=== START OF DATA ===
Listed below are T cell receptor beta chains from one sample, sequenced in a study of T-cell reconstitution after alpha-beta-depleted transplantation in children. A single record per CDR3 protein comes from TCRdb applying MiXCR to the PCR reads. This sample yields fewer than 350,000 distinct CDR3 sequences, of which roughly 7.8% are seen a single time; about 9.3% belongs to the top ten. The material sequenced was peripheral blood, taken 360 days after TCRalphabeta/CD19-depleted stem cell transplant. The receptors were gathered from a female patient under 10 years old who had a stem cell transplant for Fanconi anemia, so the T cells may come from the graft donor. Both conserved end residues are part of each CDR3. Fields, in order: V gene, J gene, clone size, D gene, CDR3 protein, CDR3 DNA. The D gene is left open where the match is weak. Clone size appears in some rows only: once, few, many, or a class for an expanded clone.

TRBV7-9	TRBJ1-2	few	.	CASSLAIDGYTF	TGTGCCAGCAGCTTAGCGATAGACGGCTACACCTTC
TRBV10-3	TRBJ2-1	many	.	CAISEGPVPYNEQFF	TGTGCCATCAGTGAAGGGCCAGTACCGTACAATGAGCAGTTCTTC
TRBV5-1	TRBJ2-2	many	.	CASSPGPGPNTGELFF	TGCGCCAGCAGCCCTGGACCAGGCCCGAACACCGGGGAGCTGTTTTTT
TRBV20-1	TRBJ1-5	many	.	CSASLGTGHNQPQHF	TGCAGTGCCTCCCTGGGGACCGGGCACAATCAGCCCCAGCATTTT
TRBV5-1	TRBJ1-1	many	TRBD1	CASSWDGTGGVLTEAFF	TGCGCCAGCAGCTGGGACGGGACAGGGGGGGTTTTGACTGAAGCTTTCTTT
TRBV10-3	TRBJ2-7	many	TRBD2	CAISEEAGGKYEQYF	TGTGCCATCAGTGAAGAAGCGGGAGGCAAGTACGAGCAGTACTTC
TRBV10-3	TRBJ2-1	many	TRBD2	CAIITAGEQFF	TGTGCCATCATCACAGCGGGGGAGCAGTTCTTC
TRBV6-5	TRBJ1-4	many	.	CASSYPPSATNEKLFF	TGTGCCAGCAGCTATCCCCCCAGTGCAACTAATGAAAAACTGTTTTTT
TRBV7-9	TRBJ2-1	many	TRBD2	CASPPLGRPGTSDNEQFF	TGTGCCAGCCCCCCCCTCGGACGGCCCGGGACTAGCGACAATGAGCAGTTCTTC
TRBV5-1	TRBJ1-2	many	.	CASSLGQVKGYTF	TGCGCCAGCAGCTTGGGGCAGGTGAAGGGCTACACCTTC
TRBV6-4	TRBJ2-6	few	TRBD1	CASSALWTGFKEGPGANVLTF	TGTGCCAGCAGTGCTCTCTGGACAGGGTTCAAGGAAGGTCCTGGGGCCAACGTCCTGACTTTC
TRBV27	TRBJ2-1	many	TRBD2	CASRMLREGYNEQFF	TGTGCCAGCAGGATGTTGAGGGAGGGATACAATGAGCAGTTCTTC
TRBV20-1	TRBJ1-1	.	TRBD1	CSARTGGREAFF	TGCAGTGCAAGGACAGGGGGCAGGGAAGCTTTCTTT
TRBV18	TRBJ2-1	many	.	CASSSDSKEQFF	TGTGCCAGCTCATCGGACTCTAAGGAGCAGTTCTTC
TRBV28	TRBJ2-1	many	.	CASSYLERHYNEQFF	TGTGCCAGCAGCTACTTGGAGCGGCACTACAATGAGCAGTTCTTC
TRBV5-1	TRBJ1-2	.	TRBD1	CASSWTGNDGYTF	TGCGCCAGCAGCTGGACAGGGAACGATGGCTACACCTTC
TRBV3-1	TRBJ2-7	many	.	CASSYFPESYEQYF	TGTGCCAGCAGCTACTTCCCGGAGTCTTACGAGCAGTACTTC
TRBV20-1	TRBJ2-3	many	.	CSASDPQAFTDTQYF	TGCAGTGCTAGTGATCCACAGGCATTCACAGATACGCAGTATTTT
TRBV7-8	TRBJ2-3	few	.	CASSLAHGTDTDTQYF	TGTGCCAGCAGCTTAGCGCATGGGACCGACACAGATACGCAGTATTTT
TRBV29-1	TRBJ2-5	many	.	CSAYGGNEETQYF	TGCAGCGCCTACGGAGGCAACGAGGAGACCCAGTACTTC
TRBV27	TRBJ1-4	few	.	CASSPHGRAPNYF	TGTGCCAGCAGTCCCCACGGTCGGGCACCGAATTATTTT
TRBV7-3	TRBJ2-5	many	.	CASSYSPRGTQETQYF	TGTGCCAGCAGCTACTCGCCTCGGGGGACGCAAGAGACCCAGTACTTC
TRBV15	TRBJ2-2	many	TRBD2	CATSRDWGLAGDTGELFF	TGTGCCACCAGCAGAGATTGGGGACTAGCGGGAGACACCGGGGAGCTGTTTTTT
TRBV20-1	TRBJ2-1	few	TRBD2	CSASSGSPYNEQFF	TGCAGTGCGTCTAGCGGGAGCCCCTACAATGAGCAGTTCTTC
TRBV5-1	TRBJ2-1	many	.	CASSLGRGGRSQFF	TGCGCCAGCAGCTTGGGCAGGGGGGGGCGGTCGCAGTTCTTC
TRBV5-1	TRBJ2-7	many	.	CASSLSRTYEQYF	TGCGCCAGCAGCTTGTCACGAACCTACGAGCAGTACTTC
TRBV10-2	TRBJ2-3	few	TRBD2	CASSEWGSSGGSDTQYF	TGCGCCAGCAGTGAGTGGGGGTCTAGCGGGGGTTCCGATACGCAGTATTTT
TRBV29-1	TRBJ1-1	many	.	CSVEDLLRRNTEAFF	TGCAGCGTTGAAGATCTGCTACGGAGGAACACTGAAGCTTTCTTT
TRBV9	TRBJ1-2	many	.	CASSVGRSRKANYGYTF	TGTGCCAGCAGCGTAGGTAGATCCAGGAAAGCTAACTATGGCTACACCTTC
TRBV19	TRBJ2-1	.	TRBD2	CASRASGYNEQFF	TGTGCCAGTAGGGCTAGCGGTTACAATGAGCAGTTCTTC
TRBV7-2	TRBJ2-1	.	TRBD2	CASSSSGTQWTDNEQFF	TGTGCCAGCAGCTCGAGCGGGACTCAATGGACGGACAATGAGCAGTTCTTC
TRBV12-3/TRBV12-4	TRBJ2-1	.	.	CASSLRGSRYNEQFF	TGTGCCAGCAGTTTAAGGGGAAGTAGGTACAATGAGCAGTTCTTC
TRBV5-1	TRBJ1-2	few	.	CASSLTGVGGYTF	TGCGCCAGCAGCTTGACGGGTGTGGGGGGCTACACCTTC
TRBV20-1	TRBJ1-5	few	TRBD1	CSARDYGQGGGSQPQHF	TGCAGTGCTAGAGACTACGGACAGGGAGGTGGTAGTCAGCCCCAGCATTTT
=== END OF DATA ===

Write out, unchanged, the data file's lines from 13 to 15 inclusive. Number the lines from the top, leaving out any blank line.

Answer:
TRBV27	TRBJ2-1	many	TRBD2	CASRMLREGYNEQFF	TGTGCCAGCAGGATGTTGAGGGAGGGATACAATGAGCAGTTCTTC
TRBV20-1	TRBJ1-1	.	TRBD1	CSARTGGREAFF	TGCAGTGCAAGGACAGGGGGCAGGGAAGCTTTCTTT
TRBV18	TRBJ2-1	many	.	CASSSDSKEQFF	TGTGCCAGCTCATCGGACTCTAAGGAGCAGTTCTTC